The Superior Court order does not explain its refusal to grant a stay. Therefore, we must conclude that the court refused to address the merits of the issue on appeal, and in so doing, could not have fully considered whether the Commonwealth was entitled to a stay. This was an abuse of discretion. As stated above, the issue on appeal was whether the Commonwealth is precluded from seeking the death penalty on retrial. Any decision regarding the right to bail pending retrial necessarily hinges on the resolution of this substantive issue, since a criminal defendant is not entitled to bail in a capital case when the proof is evident or the presumption great. Pa. Const. Art. I, § 14; Commonwealth ex rel. Alberti v. Boyle, 412 Pa. 398, 195 A.2d 97 (1963); Commonwealth v. Truesdale, 449 Pa. 325, 296 A.2d 829 (1972).

Applying the Process Gas standard to the instant case, we find that the issuance of a stay is justified. The Commonwealth has met its burden of showing that it is likely to prevail on the merits of its appeal. A thorough review of the law leaves no doubt that this remains a capital case. Since this is a capital case where the proof is evident, respondents are not entitled to bail in any amount. 5

It is equally clear that the Commonwealth would have suffered irreparable harm had we not granted the stay. Respondents have both the motive and the means to flee. Absent a stay, they would be free on bail when receiving our decision whether they would be facing the death penalty upon retrial. This possibility of being sentenced to death provides a significant incentive to flee. As noted in Truesdale, supra, the framers of our constitution recognized the virtual certainty of flight in the face of a possible death penalty. Here, ties to La Cosa Nostra effectively ensure that respondents have access to unlimited funds and other means necessary for escape. There is no amount of cash bail sufficient to deter flight in this case. Likewise, none of the non-monetary conditions of bail imposed by the trial court can adequately insure against flight. Respondents' submission to electronic monitoring is no guarantee that they will not flee; at most, it can only alert law enforcement authorities to their flight after they are gone. Since the monitoring equipment is manned only during the day, respondents could flee during the night and their absence would not even be noted until the following morning. Finally, both respondents are aware that the Commonwealth has two new witnesses who, upon retrial, will testify that the murder of McCullough was a contract killing ordered by Philadelphia's organized crime family.

Granting this stay did not adversely affect the public interest; on the contrary, given the possibility, indeed probability, of respondents' flight, the public's interest in a stay is compelling. Nor did the issuance of the stay substantially harm respondents since the court expedited its review of this matter.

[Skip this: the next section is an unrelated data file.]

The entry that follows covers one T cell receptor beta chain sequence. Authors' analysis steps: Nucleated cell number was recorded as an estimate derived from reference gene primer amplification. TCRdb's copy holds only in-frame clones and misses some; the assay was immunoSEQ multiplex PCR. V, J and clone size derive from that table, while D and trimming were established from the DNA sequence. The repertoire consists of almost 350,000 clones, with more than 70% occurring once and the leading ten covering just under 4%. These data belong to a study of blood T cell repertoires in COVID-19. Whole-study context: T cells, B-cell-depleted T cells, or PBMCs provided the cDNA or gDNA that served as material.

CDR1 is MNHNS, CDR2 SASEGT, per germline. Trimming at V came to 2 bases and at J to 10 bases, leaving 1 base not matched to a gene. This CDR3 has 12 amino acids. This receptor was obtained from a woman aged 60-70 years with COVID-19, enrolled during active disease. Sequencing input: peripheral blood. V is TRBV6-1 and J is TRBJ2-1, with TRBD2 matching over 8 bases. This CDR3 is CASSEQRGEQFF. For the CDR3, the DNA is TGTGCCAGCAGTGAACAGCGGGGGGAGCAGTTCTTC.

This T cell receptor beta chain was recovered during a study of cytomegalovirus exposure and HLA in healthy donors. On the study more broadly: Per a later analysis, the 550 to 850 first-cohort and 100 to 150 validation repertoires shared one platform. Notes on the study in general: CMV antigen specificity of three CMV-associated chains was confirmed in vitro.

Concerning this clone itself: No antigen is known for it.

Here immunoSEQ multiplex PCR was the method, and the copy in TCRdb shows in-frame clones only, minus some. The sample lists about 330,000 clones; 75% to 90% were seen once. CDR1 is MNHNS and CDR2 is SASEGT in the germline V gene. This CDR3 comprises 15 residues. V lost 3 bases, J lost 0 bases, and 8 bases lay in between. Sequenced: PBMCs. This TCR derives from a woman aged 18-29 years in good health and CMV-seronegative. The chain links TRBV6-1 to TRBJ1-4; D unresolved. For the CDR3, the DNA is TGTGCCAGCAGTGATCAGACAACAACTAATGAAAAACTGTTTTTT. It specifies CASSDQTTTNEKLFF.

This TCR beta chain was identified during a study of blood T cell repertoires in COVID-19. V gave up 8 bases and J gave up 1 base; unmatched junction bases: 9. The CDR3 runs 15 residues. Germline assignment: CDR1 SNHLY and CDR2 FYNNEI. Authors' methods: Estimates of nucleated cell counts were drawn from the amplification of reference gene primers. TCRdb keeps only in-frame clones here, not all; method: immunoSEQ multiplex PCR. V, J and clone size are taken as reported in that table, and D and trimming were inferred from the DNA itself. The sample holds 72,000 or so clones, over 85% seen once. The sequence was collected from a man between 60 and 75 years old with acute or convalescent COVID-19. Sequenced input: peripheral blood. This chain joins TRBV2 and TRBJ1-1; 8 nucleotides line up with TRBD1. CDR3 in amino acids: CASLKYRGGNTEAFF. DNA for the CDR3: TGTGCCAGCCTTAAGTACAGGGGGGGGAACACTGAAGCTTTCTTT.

II. Petition For Review Of The Bail Order Of The Lower Court

Having determined that the Commonwealth is entitled to a stay pending appellate review, we now turn to the issue which is central to the Commonwealth's petition for review, i.e., whether the Commonwealth is precluded from seeking the death penalty upon retrial. Before discussing the merits of this issue, however, we must address respondents' argument that the Commonwealth has not properly invoked this court's jurisdiction by filing its petition for review.

Respondents contend that the Commonwealth exhausted its statutory right to review in the Superior Court, and that this court's review is now discretionary. Such discretionary review must be sought by filing a petition for allowance of appeal or request for the invocation of extraordinary jurisdiction. Since the Commonwealth filed neither, respondents contend that the proper approach is to allow bail and require the Commonwealth to pursue the death penalty issue by pretrial motion. They argue that this is "less liberty intrusive," and causes no harm to the public interest.

While respondents are correct that the Commonwealth has no automatic right to appeal, that does not necessarily preclude our review of the issue at this stage of the proceedings. This court has, in a number of cases, treated an improvident appeal as a petition for allowance of appeal and granted review. See, Pa.R.A.P. 1102; Gossman v. Lower Chanceford Tp. Bd. of Supervisors, ...

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  • Com. v. Sattazahn, No. 509 CAP.
    • United States
    • Pennsylvania Supreme Court
    • July 24, 2008
    ...first-degree murder. The court recognized that this Court had reached the contrary legal conclusion in Commonwealth v. Martorano, 535 Pa. 178, 194-95, 634 A.2d 1063, 1070-71 (1993) (applying a "clean slate" approach to capital resentencing situations, other than those in which the sentencin......
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    • United States
    • Pennsylvania Supreme Court
    • April 20, 2001
    ...court in conjunction with Rule 3315, giving our court the right to review the grant or denial of a stay order. Commonwealth v. Martorano, 535 Pa. 178, 634 A.2d 1063, 1065 (1993); Reading Anthracite Co. v. Rich, 525 Pa. 118, 577 A.2d 881, 883 (1990). However, that review is limited to stay o......
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    ...on bail. See Commonwealth v. Spence, 534 Pa. 233, 242 n. 3, 627 A.2d 1176, 1181 n. 3 (1993); see also Commonwealth v. Martorano, 535 Pa. 178, 186, 634 A.2d 1063, 1066 (1993) ("[T]he framers of our constitution recognized the virtual certainty of flight in the face of a possible death penalt......